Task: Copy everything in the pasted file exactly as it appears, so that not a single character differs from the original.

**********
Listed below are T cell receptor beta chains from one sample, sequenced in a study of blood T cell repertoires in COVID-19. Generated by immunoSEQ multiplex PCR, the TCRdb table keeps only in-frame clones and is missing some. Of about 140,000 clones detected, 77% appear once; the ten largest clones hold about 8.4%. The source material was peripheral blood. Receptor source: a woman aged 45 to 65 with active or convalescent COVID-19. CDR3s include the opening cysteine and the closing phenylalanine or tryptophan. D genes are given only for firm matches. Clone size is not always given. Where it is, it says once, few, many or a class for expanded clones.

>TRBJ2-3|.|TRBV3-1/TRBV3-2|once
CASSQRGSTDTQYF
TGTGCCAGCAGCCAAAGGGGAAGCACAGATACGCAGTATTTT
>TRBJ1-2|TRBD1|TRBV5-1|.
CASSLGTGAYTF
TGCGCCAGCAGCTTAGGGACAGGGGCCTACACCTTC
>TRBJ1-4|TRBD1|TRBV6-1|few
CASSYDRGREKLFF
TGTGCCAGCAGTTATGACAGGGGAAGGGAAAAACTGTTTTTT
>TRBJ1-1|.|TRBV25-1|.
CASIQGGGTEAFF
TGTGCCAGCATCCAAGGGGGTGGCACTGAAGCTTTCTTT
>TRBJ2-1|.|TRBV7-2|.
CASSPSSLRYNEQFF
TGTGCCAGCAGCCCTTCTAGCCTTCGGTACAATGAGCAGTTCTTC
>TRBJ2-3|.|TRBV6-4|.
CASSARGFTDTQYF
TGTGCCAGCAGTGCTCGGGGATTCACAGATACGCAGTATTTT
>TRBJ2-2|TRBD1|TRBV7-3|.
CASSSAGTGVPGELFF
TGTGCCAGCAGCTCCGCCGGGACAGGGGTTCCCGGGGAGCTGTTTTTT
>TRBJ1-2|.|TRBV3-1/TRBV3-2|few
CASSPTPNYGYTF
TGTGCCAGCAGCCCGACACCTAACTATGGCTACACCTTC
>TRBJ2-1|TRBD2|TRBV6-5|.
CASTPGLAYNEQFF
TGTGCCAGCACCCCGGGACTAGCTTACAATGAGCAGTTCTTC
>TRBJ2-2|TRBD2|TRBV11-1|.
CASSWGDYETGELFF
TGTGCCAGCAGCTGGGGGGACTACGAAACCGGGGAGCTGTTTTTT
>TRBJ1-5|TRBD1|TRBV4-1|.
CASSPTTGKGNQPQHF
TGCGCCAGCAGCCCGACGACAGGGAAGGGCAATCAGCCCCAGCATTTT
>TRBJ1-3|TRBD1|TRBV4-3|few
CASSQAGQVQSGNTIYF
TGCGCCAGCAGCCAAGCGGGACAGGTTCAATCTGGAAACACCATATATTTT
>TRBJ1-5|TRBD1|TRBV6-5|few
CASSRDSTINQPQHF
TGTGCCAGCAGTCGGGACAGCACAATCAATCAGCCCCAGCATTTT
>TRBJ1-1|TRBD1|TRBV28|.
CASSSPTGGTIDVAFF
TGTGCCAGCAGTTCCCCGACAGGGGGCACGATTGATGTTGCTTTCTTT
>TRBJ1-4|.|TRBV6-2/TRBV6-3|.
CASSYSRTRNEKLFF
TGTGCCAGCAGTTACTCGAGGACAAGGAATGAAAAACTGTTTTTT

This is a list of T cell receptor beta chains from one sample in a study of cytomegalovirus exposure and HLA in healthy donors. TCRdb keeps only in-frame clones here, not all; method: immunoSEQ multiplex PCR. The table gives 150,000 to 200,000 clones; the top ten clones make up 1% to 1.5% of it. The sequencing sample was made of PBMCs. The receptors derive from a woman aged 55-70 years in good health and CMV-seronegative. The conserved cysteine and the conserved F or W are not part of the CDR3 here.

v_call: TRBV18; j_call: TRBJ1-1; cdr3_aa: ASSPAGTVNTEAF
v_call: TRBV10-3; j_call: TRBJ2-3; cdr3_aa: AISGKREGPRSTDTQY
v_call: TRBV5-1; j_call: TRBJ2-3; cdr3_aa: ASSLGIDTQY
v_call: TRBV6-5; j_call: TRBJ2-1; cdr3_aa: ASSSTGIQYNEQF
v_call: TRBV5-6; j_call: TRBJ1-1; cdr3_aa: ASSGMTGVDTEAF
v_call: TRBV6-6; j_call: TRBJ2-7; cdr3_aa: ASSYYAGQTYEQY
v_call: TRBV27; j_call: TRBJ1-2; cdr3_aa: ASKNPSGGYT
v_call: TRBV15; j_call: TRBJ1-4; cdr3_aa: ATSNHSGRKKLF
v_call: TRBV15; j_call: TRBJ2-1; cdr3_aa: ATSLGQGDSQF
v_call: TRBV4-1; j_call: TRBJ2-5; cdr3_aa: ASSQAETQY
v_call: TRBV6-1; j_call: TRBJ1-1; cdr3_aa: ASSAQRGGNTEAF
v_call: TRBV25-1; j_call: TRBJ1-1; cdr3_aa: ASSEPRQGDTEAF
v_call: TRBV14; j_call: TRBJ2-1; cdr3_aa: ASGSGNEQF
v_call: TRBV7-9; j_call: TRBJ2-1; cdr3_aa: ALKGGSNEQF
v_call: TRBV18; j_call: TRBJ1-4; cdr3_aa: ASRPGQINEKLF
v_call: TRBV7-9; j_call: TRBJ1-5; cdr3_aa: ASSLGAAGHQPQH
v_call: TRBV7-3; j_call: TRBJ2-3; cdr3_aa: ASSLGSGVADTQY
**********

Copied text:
Listed below are T cell receptor beta chains from one sample, sequenced in a study of blood T cell repertoires in COVID-19. Generated by immunoSEQ multiplex PCR, the TCRdb table keeps only in-frame clones and is missing some. Of about 140,000 clones detected, 77% appear once; the ten largest clones hold about 8.4%. The source material was peripheral blood. Receptor source: a woman aged 45 to 65 with active or convalescent COVID-19. CDR3s include the opening cysteine and the closing phenylalanine or tryptophan. D genes are given only for firm matches. Clone size is not always given. Where it is, it says once, few, many or a class for expanded clones.

>TRBJ2-3|.|TRBV3-1/TRBV3-2|once
CASSQRGSTDTQYF
TGTGCCAGCAGCCAAAGGGGAAGCACAGATACGCAGTATTTT
>TRBJ1-2|TRBD1|TRBV5-1|.
CASSLGTGAYTF
TGCGCCAGCAGCTTAGGGACAGGGGCCTACACCTTC
>TRBJ1-4|TRBD1|TRBV6-1|few
CASSYDRGREKLFF
TGTGCCAGCAGTTATGACAGGGGAAGGGAAAAACTGTTTTTT
>TRBJ1-1|.|TRBV25-1|.
CASIQGGGTEAFF
TGTGCCAGCATCCAAGGGGGTGGCACTGAAGCTTTCTTT
>TRBJ2-1|.|TRBV7-2|.
CASSPSSLRYNEQFF
TGTGCCAGCAGCCCTTCTAGCCTTCGGTACAATGAGCAGTTCTTC
>TRBJ2-3|.|TRBV6-4|.
CASSARGFTDTQYF
TGTGCCAGCAGTGCTCGGGGATTCACAGATACGCAGTATTTT
>TRBJ2-2|TRBD1|TRBV7-3|.
CASSSAGTGVPGELFF
TGTGCCAGCAGCTCCGCCGGGACAGGGGTTCCCGGGGAGCTGTTTTTT
>TRBJ1-2|.|TRBV3-1/TRBV3-2|few
CASSPTPNYGYTF
TGTGCCAGCAGCCCGACACCTAACTATGGCTACACCTTC
>TRBJ2-1|TRBD2|TRBV6-5|.
CASTPGLAYNEQFF
TGTGCCAGCACCCCGGGACTAGCTTACAATGAGCAGTTCTTC
>TRBJ2-2|TRBD2|TRBV11-1|.
CASSWGDYETGELFF
TGTGCCAGCAGCTGGGGGGACTACGAAACCGGGGAGCTGTTTTTT
>TRBJ1-5|TRBD1|TRBV4-1|.
CASSPTTGKGNQPQHF
TGCGCCAGCAGCCCGACGACAGGGAAGGGCAATCAGCCCCAGCATTTT
>TRBJ1-3|TRBD1|TRBV4-3|few
CASSQAGQVQSGNTIYF
TGCGCCAGCAGCCAAGCGGGACAGGTTCAATCTGGAAACACCATATATTTT
>TRBJ1-5|TRBD1|TRBV6-5|few
CASSRDSTINQPQHF
TGTGCCAGCAGTCGGGACAGCACAATCAATCAGCCCCAGCATTTT
>TRBJ1-1|TRBD1|TRBV28|.
CASSSPTGGTIDVAFF
TGTGCCAGCAGTTCCCCGACAGGGGGCACGATTGATGTTGCTTTCTTT
>TRBJ1-4|.|TRBV6-2/TRBV6-3|.
CASSYSRTRNEKLFF
TGTGCCAGCAGTTACTCGAGGACAAGGAATGAAAAACTGTTTTTT

This is a list of T cell receptor beta chains from one sample in a study of cytomegalovirus exposure and HLA in healthy donors. TCRdb keeps only in-frame clones here, not all; method: immunoSEQ multiplex PCR. The table gives 150,000 to 200,000 clones; the top ten clones make up 1% to 1.5% of it. The sequencing sample was made of PBMCs. The receptors derive from a woman aged 55-70 years in good health and CMV-seronegative. The conserved cysteine and the conserved F or W are not part of the CDR3 here.

v_call: TRBV18; j_call: TRBJ1-1; cdr3_aa: ASSPAGTVNTEAF
v_call: TRBV10-3; j_call: TRBJ2-3; cdr3_aa: AISGKREGPRSTDTQY
v_call: TRBV5-1; j_call: TRBJ2-3; cdr3_aa: ASSLGIDTQY
v_call: TRBV6-5; j_call: TRBJ2-1; cdr3_aa: ASSSTGIQYNEQF
v_call: TRBV5-6; j_call: TRBJ1-1; cdr3_aa: ASSGMTGVDTEAF
v_call: TRBV6-6; j_call: TRBJ2-7; cdr3_aa: ASSYYAGQTYEQY
v_call: TRBV27; j_call: TRBJ1-2; cdr3_aa: ASKNPSGGYT
v_call: TRBV15; j_call: TRBJ1-4; cdr3_aa: ATSNHSGRKKLF
v_call: TRBV15; j_call: TRBJ2-1; cdr3_aa: ATSLGQGDSQF
v_call: TRBV4-1; j_call: TRBJ2-5; cdr3_aa: ASSQAETQY
v_call: TRBV6-1; j_call: TRBJ1-1; cdr3_aa: ASSAQRGGNTEAF
v_call: TRBV25-1; j_call: TRBJ1-1; cdr3_aa: ASSEPRQGDTEAF
v_call: TRBV14; j_call: TRBJ2-1; cdr3_aa: ASGSGNEQF
v_call: TRBV7-9; j_call: TRBJ2-1; cdr3_aa: ALKGGSNEQF
v_call: TRBV18; j_call: TRBJ1-4; cdr3_aa: ASRPGQINEKLF
v_call: TRBV7-9; j_call: TRBJ1-5; cdr3_aa: ASSLGAAGHQPQH
v_call: TRBV7-3; j_call: TRBJ2-3; cdr3_aa: ASSLGSGVADTQY